SOM completes double-cantilevered Manhattan Loft Gardens tower
Manhattan Loft Gardens is a 143-metre-high tower with two cantilevers designed by Skidmore Owings & Merrill that overlooks London's 2012 Olympic Games park.
Skidmore Owings & Merrill (SOM) engineered the concrete and steel frame so that it could accommodate three sky-gardens notched into the 42-storey building.
Most of the floors of Manhattan Loft Gardens are supported by a cantilevered perimeter truss system at levels 10 and 28.
This means that half of the columns could be removed to create open spaces within the tower, which stands on top of a rectangular podium.
"The way in which we settled on the overall form of the building was really a balancing act," said Kent Jackson, design partner at SOM.
"Literally between the structure having to balance out the different parts of the cantilevered building so that they weighed each other out."
The post-tensioning methods required to achieved this, said the architects, required engineering on a scale usually reserved for infrastructure projects.
Manhattan Loft Gardens is located in Stratford, east London, at the edge of the Queen Elizabeth Olympic Park were the 2012 games were held.
It is the latest project from developer Harry Handelsman for his property company, Manhattan Loft Corporation.
The development of 248 apartments has a mix of 13 typologies, plus a hotel, and "destination restaurants".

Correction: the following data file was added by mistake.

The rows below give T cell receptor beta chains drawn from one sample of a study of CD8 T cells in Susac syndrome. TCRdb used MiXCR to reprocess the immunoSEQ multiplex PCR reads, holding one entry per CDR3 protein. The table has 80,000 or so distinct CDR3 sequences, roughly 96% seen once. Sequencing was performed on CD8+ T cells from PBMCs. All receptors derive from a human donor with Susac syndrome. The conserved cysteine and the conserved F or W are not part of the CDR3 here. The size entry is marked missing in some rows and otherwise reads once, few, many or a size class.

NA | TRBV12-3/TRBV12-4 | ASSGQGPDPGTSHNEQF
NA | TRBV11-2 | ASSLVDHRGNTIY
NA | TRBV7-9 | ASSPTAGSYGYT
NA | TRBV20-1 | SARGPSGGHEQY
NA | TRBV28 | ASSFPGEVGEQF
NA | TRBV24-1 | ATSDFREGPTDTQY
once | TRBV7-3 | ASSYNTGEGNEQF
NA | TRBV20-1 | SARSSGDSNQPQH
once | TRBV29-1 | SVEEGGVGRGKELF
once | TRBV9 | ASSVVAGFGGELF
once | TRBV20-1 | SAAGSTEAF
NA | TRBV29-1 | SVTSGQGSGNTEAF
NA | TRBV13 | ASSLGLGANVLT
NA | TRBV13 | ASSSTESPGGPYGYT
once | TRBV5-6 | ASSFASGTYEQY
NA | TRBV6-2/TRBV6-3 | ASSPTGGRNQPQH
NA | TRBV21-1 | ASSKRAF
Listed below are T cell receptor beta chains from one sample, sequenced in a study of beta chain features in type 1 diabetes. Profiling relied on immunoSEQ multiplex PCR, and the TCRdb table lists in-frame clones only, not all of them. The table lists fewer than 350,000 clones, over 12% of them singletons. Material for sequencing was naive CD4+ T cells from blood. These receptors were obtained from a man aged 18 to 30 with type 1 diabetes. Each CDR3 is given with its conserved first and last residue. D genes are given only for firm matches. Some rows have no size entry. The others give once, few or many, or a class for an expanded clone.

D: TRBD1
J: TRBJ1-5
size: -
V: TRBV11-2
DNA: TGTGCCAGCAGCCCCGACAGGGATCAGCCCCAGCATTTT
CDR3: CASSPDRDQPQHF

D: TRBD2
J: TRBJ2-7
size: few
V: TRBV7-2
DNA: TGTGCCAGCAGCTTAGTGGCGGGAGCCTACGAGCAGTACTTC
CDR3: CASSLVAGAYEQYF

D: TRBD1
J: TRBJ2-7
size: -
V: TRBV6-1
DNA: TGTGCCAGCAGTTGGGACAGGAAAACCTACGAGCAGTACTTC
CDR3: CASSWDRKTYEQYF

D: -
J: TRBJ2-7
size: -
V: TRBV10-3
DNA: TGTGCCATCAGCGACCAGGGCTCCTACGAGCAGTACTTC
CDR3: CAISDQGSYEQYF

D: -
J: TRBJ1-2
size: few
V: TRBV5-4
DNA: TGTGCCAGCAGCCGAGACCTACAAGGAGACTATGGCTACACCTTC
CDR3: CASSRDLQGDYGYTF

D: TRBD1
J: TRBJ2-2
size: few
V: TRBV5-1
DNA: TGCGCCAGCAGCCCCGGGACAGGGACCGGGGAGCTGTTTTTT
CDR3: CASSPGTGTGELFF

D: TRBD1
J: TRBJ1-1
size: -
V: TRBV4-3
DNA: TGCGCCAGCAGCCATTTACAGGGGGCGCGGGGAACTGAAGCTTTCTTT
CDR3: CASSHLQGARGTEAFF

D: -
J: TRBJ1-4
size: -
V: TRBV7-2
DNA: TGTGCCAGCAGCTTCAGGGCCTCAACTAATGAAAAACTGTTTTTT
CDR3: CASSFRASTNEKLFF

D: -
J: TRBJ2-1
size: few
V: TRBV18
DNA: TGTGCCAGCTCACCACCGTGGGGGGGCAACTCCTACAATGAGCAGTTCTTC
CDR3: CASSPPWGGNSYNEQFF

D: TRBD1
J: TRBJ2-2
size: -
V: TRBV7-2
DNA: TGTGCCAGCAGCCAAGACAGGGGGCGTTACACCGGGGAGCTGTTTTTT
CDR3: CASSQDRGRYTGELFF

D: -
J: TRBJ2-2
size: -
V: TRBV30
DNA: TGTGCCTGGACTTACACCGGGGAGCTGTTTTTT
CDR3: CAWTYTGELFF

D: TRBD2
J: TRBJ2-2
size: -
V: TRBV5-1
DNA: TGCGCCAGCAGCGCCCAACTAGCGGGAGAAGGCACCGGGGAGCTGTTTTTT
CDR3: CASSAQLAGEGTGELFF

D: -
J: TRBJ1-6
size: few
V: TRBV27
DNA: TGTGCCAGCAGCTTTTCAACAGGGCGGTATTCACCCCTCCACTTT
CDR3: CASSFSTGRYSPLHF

It has been reported that the former head chef of Marylebone's Chiltern Firehouse will be opening a restaurant on the seventh floor.
The hotel and the apartments are integrated. Called The Stratford, the system promises a more luxurious high-rise experience for residents, with double-height ceilings, a concierge service, members' club and a layout designed to foster a "vertical community".
Lofts can be booked with The Stratford, the hotel and apartments, for short stays between seven days and three months, or longer term tenancies of six to 12 months.
Sky gardens on the seventh, 25th and 36th stories will have wildflower gardens, barbecue zones and party areas complete with bars. Timber panelling clads the underside of the overhanging levels.
White-painted steel girders and raw concrete walls continue the industrial theme throughout the apartments.
SOM, which was founded in 1936 by Louis Skidmore and Nathaniel Owings, has another tower planned for London – a 56-storey tower topped with a viewing gallery planned for the City called The Diamond.
Main image is by Alex Upton, others by Ed Reeve unless otherwise stated.
Architect: Skidmore Owings & Merrill (SOM)
Structural engineer: Skidmore Owings & Merrill (SOM)
M&E consultant: Hoare Lea
QS: DBK Partners
Infrastructure consultant: Arup
Access consultant: David Bonnett Associates
Lighting: Paul Nulty Lighting Design
Facade consultant: WSP
Landscape consultant: Randle Siddeley & Martha Schwarts
Acoustic consultant: Sandy Brown
Project manager: Core5
CDM co-ordinator: Bureau Veritas
Approved building inspector: Bureau Veritas
Main contractor: Bouygues UK, ISG